he Feb. 20, 2018 issue of Christianity Today, contained the article, “Are We Praying Too Casually?” The author, David Thomas, explained that, after reading the account of the Hebridian revival, his heart and curiosity were so stirred that he jumped on a plane and flew to Scotland to see if he could learn more of their incredible awakening.
David had the privilege of listening to a number of eyewitness accounts. The result? He concluded there was much for him to learn about real praying.
David discovered the kind of prayer that led to the outpouring in the Hebrides was common to all other awakenings in history, and, indeed, throughout the pages of Scripture. He went on to make the case that in contemporary American Christianity this kind of prayer is peculiarly absent.
The challenge? We need to learn to pray.
You can imagine my delight! I looked again to be sure I had not written the article myself. If you read the two previous articles, you know my journey to learn how to pray was sparked by a trip to the Hebrides as well as reading revival stories throughout history.
“While they admitted strong preaching and other measures had played a role in the revival, to a person they described something more essential when God moved... the attitude of brokenness and desperation that stirred Christians in that day, a spirit of necessity and audacity, a manner of prayer that could be daring and agonizing. They called it “travailing
prayer,” from how Paul described his prayers for the Galatians” - David Thomas
I hesitate to share more of my personal journey – not because I have arrived nor because my learning adventure has failed. Rather, the intimacy I am being drawn into feels too personal to share details. I also fear some will simply imitate my steps rather than seek the Lord for themselves.
My passion for the Lord has grown, and there is an increased intimacy and sensitivity to the Spirit, a new level of awareness of sin and unhealed wounds.
My journey has resulted in marked changes. My passion for the Lord has grown, and there is an increased intimacy and sensitivity to the Spirit, a new level of awareness of sin and unhealed wounds, and a decrease in desire for earthly entertainment.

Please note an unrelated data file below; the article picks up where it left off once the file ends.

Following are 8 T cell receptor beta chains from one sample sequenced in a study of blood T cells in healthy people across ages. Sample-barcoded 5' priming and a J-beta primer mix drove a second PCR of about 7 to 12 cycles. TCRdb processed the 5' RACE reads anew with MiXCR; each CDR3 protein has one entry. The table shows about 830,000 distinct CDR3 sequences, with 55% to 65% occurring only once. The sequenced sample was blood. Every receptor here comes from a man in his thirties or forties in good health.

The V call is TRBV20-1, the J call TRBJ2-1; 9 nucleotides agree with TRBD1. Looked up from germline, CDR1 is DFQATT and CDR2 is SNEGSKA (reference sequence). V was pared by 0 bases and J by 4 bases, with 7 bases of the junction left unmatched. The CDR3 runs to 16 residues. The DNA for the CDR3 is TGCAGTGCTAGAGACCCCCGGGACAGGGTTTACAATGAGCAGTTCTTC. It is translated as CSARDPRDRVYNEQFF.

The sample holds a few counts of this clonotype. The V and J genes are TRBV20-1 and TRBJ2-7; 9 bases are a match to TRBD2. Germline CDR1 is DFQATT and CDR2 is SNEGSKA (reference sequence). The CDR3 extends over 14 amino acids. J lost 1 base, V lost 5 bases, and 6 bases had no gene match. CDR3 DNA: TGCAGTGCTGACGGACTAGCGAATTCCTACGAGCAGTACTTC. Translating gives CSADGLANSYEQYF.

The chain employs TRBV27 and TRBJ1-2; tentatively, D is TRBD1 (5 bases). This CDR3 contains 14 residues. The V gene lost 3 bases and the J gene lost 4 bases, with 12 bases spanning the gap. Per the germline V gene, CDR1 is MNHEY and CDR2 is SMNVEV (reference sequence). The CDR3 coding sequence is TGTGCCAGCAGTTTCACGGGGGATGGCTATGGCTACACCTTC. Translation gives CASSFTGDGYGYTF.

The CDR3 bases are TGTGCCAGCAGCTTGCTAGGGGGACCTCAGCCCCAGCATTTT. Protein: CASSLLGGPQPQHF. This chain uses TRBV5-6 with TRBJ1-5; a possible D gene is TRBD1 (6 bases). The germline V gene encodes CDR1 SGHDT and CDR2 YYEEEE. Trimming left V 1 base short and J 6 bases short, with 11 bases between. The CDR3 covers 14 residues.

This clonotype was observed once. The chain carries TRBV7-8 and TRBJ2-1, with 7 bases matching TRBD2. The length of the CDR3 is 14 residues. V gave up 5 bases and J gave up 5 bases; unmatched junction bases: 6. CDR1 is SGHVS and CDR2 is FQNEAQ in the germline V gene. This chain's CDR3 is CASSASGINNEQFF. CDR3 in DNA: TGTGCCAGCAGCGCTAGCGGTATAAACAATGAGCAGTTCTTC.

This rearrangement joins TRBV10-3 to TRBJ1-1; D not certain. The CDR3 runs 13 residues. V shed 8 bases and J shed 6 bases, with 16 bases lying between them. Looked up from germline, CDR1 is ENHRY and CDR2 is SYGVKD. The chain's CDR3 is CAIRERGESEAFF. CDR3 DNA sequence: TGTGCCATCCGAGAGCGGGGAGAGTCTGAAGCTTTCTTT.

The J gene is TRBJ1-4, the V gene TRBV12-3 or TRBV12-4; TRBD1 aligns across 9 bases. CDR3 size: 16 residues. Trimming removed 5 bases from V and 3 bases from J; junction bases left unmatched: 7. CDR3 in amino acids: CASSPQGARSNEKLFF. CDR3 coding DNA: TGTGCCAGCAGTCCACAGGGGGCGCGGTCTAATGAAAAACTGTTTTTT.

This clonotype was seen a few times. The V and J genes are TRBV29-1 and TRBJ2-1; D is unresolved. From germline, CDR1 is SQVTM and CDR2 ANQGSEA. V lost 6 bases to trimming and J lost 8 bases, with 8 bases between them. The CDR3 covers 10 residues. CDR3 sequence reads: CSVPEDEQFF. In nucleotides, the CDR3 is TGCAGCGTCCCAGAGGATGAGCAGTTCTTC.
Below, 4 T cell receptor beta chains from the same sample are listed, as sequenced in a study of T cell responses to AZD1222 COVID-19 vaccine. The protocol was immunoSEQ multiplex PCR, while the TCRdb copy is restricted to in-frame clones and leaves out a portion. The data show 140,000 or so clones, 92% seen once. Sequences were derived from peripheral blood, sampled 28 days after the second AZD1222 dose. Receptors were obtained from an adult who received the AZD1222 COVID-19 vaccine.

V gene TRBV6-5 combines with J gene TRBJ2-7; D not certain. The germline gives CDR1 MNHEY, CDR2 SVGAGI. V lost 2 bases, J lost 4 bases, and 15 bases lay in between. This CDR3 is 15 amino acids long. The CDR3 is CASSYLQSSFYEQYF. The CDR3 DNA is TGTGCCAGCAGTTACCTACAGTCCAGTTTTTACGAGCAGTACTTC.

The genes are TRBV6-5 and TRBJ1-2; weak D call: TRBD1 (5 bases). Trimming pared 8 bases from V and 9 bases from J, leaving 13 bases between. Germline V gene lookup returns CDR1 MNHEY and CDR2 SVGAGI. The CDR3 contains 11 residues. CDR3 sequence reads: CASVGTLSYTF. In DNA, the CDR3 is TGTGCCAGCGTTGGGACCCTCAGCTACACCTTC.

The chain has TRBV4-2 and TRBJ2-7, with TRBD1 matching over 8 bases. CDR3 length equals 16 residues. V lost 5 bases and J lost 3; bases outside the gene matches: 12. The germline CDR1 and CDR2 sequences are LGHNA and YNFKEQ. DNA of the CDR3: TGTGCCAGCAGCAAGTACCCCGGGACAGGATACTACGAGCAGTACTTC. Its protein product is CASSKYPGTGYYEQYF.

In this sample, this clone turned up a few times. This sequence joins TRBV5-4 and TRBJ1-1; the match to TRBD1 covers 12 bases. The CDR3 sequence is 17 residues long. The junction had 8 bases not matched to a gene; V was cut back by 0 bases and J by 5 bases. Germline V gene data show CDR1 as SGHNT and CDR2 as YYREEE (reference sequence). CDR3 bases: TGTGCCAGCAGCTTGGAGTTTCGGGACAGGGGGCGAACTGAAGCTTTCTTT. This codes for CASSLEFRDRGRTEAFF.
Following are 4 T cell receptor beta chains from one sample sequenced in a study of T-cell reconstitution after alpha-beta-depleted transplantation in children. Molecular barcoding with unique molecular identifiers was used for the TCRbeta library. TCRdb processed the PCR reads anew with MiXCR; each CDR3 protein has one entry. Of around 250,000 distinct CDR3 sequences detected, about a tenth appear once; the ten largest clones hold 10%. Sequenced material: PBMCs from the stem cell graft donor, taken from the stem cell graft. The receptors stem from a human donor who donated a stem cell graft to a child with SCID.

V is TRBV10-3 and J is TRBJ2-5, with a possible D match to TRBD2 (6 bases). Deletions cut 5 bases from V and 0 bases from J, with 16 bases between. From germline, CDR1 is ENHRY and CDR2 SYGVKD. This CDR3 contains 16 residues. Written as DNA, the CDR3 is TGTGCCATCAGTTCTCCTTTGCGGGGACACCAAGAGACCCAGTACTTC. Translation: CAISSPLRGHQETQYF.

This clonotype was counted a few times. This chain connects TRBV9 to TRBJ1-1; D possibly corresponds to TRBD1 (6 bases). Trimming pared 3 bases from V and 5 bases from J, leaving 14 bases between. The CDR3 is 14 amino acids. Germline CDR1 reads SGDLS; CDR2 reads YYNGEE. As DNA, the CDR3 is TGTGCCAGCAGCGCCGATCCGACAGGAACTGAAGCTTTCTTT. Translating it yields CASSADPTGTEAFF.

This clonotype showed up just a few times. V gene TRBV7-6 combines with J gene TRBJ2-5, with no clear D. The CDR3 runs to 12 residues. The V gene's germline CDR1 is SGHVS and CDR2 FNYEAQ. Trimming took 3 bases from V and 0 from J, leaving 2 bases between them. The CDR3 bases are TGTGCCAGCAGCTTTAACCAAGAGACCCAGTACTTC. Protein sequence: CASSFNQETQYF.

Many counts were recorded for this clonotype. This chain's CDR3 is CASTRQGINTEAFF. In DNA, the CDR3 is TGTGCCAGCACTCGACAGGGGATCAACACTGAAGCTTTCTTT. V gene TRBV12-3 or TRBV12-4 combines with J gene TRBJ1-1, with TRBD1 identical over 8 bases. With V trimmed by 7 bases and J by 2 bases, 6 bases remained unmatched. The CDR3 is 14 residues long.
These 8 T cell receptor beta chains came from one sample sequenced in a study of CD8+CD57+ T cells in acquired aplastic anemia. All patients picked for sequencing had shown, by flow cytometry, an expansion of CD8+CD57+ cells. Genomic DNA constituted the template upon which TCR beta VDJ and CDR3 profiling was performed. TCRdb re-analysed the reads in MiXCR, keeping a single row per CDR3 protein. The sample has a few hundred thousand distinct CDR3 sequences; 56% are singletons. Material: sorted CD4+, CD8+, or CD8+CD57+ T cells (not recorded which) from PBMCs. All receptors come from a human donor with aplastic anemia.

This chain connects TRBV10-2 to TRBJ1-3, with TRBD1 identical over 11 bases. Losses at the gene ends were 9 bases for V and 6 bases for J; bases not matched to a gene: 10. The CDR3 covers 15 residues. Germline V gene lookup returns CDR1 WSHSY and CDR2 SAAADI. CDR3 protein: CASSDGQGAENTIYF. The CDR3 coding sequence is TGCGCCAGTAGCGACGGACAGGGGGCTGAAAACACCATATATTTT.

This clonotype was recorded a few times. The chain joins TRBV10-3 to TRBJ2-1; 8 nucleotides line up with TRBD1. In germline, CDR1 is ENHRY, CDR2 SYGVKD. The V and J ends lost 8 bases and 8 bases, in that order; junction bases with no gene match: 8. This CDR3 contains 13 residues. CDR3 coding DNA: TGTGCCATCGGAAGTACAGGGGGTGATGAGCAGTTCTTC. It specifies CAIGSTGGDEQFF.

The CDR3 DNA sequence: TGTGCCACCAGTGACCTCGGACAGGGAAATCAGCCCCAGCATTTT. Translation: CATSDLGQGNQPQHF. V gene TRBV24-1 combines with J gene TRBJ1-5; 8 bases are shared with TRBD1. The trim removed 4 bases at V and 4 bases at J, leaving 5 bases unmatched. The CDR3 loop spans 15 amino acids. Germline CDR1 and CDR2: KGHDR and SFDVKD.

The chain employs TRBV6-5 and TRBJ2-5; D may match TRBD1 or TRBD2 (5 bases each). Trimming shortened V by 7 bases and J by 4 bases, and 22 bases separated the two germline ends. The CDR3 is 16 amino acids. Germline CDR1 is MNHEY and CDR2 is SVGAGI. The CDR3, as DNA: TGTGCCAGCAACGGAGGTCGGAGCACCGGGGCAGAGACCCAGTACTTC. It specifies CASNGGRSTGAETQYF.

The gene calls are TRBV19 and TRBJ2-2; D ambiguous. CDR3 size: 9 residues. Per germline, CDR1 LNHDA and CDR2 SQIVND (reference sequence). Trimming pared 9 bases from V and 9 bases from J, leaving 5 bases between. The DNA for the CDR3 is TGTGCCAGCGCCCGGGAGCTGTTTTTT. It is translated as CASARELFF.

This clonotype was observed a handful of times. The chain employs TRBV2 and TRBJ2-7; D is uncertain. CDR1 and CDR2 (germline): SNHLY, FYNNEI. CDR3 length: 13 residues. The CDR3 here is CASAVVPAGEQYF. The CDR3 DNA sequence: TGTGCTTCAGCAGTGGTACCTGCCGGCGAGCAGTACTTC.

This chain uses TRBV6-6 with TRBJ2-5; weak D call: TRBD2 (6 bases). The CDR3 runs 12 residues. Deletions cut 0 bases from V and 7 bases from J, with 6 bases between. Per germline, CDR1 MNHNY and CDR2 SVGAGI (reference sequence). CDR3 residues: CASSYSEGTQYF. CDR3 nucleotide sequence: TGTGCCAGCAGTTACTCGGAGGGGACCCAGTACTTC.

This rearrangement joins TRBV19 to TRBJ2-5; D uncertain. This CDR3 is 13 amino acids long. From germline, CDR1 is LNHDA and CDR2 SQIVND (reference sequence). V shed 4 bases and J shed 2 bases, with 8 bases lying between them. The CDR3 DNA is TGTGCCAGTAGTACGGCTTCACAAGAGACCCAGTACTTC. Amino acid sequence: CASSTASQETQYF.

I still feel like an infant when it comes to two types of prayer: the practice of silence on one end (I have actually set a timer for three minutes and thought that was grueling) and, on the other end, engaging in travailing prayer. Of the latter, no timer can be set – it can only be produced by the Spirit’s deep stirring within the heart.
I continue to ask the Lord to help me in my weakness – a prayer that, most of the time, God immediately answers.
There have been troubling periods in which the Lord felt distant, to my great dismay. But this journey has been wonderful, and I never want it to stop. I have recognized prayer is the one ministry I can continue until the day I die. My body may fail and my strength weaken, but I will be able to continue to pray.
My ability to partner with God to change the world need never cease, and yet, I am convinced that such a skill cannot be learned quickly in old age. If I do not learn to pray with effectiveness now, it is not likely I will when my body becomes feeble.
One great joy in this journey is that I have not done so alone. My precious wife, Carol, has pursued her own path to greater intimacy, and we have enjoyed sharing and praying together regularly. I have been able to process my thoughts and struggles with her, and she has been a great encouragement to me.
For you, my reader, be encouraged that the plea, “Lord, teach me to pray,” is one He will most readily answer.
Is there a better investment of our time than this?